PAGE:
FARMINGTON — Dungeons & Dragons, a cultural icon of the role-playing game industry, is the next featured topic of the University of Maine at Farmington’s New Commons Project.
First published in 1974, D&D was the first of its kind, and has remained the best-known, most successful and sometimes controversial fantasy RPG on the market. The game has been translated into many languages and in 2017 had 12-15 million players in North American alone.
Originally designed by Gary Gygax and Dave Arneson, the game allows each player to design their own characters and embark upon an imaginary adventure where they interact with the setting’s inhabitants and each other. While it has been cited as encouraging socializing and teaching problem-solving skills, it has also received negative publicity for cultural insensitivity and the practice of magic.
The UMF New Commons events featuring Dungeons & Dragons are free and will run between Feb. 17 to March 5, 2021:
OPEN TO THE PUBLIC EVENTS
Due to Covid-19 precautions, the following Open to the Public events are all remote. RSVP forms or links to events are included in each event.
“What’s Your RPG Fantasy?: Let’s Talk Blackness, Politics, and Gaming”
Online Video Keynote by Grace Gipson
“Black Lives Matter” is not just a phrase or way of thinking as it relates to police brutality and racist violence towards Black life, but also necessary in the fantasy and gaming realm. Much like any other art form or popular medium, the world of gaming and fantasy must be open to having a talk about its history of racial and cultural insensitivity, regardless of the pushback. Grace D. Gipson, Ph.D., is an assistant professor in the department of African American Studies at Virginia Commonwealth University, Richmond, Vir. As a Black future feminist/pop culture scholar, Dr. Gipson’s area of research interest centers on black popular culture, digital humanities, representations of race and gender within comic books, Afrofuturism, and race and new media.
Prerecorded Video available at Vimeo Link between Wednesday, Feb. 24 and March 3. Open to the Public.
Online live discussion with Grace Gipson
Join Gipson for a live online discussion of blackness, politics, gaming and fantasy.
Wednesday, March 3, 7 p.m. Open to the Public, Zoom Link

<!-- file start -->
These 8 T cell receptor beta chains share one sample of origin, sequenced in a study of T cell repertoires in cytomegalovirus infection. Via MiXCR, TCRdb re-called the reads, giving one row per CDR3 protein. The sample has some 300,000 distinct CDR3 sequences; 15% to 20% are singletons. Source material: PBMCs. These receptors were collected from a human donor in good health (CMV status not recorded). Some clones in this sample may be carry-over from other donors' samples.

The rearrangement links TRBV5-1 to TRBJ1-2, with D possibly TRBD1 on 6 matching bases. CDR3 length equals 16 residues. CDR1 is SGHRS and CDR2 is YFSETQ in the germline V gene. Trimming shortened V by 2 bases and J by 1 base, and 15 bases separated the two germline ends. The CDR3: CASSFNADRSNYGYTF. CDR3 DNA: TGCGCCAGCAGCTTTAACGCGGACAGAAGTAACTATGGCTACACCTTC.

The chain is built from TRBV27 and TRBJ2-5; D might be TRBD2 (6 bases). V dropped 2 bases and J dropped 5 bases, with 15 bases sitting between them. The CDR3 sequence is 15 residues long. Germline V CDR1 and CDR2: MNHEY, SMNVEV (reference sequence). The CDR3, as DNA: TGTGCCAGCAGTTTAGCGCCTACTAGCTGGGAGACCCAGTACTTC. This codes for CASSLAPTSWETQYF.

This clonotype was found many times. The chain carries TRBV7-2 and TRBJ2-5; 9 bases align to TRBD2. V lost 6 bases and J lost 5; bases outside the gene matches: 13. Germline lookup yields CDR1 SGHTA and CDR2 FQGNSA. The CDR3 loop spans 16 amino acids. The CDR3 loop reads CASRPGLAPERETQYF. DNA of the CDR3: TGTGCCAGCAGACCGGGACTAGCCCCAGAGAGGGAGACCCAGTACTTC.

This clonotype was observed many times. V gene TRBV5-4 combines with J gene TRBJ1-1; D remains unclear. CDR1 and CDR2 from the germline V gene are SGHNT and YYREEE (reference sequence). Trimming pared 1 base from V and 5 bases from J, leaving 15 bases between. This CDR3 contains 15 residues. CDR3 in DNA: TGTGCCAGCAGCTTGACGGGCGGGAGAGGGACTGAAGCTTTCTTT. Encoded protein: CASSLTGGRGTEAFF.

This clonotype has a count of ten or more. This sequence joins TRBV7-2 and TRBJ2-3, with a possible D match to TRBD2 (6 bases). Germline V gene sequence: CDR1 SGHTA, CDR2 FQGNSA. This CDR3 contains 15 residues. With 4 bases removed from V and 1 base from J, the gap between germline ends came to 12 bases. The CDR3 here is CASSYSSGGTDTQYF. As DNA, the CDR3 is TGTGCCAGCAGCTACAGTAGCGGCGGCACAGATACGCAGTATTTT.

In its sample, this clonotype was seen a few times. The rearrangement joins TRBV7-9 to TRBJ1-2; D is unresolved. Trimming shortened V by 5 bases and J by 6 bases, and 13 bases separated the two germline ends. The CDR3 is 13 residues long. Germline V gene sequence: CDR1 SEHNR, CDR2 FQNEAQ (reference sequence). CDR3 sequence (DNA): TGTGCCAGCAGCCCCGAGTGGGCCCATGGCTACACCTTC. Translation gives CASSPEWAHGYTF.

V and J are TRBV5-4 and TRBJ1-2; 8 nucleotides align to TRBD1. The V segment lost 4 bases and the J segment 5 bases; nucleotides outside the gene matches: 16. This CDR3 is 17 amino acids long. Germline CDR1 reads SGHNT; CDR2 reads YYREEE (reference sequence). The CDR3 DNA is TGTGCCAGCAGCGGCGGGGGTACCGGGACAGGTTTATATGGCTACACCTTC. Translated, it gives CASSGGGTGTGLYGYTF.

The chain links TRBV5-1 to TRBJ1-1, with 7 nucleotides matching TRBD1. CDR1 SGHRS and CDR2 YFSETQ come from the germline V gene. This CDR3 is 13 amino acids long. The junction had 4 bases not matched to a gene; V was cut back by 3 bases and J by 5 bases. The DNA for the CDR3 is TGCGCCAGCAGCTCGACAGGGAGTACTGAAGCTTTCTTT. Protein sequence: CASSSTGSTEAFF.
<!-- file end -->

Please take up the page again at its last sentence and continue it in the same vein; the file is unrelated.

Online D&D Campaign for Beginners with Ian Mooney
Fridays Feb. 19, Feb. 26 and March 5. 6-8 p.m., Open to the Public, RSVP Form, Zoom Link
UMF COMMUNITY ONLY EVENTS
Due to Covid-19 precautions, the following live events are open to a limited number of UMF Community Only members. Social distancing and mask-wearing are required. Those interested in attending must sign up using the corresponding RSVP form. See links below. Individuals who have registered for attendance can check-in at the registration table at event location the day of the event.
D&D Miniature Painting Workshop
Whether you are just curious about Dungeons and Dragons or a life-long expert, painting miniatures is an exciting way to get into the world-building phenomenon of fantasy roleplaying. In this painting workshop, Blair Fenning will guide you through the basics of painting minis, as well as advanced tips and tricks. Beginners and experienced players/painters are welcome to join. All materials will be provided free of cost.
Wednesday, Feb. 17, 5-8 p.m., Rm. 101, Roberts Learning Center, UMF Community Only RSVP Form
“The Monster at the End of This Talk”
Faculty Talk by Bryce Cundick with Introduction by Paul Riddell
Friday, Feb. 19, 11:45 a.m., Lincoln Auditorium, Roberts Learning Center. UMF Community Only. RSVP Form
In-Person D&D Campaign for Beginners with Miles Stevens
Saturdays, Feb. 20, Feb. 27 and March 6. 6 pm, The Landing, Olsen Student Center, UMF Community Only. RSVP Form
In-Person D&D Campaign for Experienced Players with Paul Gies
Fridays, Feb. 19, Feb. 26 and March 5. 6-8 p.m. The Landing, Olsen Student Center, UMF Community Only. RSVP Form
The UMF New Commons program provides a rich offering of free events including expert talks, discussions, films and more, many online, for the education and enjoyment of people in Maine and beyond. Nominated by individuals throughout Maine, the selection of New Commons works have the common thread of representing many of the principles and cultural values that inspire and fascinate Maine residents.
The New Commons Project is a public humanities initiative of the University of Maine at Farmington, Maine’s public liberal arts college, in partnership with the Maine Humanities Council. It is made possible by a grant from the Andrew W. Mellon Foundation.
To learn more about the New Commons Project, and to view many of the events for the first 12 topics, visit the website at: https://newcommonsproject.org/